LONDON (Reuters) - SSE (SSE.L) became the latest British energy supplier to raise energy prices on Monday, as it announced an increase in standard domestic electricity bills.
SSE said it would raise standard domestic electricity prices by an average 14.9 percent from April 28, which would result in a 6.9 percent rise, or an additional 73 pounds a year, for a typical dual fuel customer.
SSE said it would keep gas prices at their current level but the electricity price hike was due to rising wholesale power prices and escalating costs of government schemes to support renewable electricity generation and to help customers use less energy.
Wholesale gas and electricity prices rose by 9.1 and 11.7 percentage points between February 2016 and February 2017, according to data from energy market regulator Ofgem.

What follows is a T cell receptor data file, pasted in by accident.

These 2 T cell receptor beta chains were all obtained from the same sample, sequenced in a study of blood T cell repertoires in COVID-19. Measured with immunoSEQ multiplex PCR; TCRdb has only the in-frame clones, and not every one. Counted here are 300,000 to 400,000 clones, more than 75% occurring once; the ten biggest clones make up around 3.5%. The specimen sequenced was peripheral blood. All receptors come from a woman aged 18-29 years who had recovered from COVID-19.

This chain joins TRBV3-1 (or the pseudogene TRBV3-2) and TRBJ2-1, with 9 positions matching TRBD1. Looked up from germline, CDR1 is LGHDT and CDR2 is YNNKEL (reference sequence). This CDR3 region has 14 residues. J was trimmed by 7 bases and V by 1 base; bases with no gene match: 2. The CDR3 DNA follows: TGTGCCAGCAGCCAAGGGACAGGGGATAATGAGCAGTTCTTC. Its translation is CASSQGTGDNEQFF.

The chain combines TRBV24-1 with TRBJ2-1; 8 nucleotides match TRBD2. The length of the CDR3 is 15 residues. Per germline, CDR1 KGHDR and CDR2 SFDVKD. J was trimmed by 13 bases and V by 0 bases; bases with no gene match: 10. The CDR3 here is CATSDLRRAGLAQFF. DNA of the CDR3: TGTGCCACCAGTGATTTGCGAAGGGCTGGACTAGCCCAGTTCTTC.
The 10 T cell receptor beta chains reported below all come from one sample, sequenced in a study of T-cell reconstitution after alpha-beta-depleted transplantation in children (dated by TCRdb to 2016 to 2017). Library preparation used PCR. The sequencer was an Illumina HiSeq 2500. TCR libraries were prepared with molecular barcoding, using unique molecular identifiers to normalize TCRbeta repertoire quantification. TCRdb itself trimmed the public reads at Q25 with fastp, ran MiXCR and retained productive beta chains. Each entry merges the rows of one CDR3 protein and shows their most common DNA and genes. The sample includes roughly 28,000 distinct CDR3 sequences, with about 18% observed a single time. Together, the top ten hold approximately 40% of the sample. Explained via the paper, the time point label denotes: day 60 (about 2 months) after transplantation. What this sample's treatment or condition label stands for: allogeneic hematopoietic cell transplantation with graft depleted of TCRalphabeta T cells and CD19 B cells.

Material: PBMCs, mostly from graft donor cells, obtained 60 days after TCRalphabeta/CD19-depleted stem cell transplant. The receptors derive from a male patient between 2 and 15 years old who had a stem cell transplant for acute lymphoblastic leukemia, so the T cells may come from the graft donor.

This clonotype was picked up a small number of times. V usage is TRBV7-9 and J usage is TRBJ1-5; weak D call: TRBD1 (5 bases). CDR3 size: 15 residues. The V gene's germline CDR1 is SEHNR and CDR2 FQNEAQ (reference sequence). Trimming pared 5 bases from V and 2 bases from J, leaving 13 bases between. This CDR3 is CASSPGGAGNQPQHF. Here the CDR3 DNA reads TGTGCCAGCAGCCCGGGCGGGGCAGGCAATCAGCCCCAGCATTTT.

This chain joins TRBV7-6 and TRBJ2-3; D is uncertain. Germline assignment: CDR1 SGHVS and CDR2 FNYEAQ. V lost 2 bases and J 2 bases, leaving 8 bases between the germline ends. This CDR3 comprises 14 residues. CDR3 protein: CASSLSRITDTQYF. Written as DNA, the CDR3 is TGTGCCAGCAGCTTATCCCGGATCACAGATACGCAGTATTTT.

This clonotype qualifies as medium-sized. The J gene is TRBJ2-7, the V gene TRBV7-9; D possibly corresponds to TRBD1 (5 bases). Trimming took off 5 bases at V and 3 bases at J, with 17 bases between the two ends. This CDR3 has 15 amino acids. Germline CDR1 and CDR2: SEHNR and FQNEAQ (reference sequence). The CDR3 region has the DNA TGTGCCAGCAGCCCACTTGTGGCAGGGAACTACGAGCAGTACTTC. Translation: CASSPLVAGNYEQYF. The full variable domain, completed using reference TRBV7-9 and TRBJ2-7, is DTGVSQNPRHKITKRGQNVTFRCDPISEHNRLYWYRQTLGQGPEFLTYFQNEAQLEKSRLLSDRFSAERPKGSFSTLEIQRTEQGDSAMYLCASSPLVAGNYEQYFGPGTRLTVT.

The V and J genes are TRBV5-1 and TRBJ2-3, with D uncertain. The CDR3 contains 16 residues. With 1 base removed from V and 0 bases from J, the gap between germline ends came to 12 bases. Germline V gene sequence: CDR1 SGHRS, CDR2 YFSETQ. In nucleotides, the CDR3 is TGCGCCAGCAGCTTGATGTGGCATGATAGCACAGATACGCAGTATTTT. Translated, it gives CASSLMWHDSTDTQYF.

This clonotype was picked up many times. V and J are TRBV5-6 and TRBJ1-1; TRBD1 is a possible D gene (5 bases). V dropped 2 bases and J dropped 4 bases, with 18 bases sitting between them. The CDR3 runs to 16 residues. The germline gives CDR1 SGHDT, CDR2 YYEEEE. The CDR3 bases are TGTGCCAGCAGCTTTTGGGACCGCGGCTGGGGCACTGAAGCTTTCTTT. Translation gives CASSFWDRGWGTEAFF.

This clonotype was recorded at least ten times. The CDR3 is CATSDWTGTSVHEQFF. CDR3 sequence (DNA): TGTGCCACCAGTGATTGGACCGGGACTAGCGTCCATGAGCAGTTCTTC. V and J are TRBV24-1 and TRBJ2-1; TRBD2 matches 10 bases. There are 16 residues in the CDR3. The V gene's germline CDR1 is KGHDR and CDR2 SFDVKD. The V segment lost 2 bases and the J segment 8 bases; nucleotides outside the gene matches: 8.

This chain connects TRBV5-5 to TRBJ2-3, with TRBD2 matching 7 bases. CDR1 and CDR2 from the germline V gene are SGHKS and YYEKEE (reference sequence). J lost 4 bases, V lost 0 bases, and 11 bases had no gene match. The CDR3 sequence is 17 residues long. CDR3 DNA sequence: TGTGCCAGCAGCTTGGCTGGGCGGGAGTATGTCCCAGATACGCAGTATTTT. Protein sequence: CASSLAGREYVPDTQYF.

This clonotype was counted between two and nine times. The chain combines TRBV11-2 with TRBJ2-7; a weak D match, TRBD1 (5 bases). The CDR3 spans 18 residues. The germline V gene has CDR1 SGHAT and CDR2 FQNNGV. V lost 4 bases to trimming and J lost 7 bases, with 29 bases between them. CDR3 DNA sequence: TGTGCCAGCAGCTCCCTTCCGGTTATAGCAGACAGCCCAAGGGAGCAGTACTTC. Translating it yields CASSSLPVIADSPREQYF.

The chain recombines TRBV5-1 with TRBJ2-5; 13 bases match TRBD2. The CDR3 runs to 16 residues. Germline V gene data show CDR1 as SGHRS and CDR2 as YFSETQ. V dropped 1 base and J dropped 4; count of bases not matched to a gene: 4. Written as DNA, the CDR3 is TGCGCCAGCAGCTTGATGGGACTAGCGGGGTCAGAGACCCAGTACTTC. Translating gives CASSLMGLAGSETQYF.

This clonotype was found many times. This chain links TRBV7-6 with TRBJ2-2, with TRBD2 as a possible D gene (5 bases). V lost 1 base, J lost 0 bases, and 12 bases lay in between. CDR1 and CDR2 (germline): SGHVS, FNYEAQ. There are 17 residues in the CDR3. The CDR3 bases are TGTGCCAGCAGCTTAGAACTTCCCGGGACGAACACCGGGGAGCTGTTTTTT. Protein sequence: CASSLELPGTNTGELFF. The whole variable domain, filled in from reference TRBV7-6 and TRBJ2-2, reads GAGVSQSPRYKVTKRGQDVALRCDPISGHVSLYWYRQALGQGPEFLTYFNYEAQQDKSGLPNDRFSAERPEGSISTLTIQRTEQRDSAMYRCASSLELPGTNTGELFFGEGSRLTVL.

“We deeply regret having to raise electricity prices,” Will Morris, managing director for retail at SSE, said in a statement.
“This is the first increase since 2013 and we’ve worked hard to keep them down for as long as possible by cutting our own costs, putting in place a winter price freeze and holding gas prices, but we have seen significant increases in electricity costs which are outside our control,” he said.
Without an increase, the company would supply electricity to domestic customers at a loss, Morris added.
Last week, the British government said it was “prepared to act” if markets fail consumers, in response to a price hike by E.ON.
The government has said its policies only make up a small portion of household bills, and that by the 2020s bills will be lower on average than they would have been without the initiatives.
Ofgem said last month it had the power to cap energy price tariffs but would not do this without a strong signal from the government.
$1 = 0.8187 pounds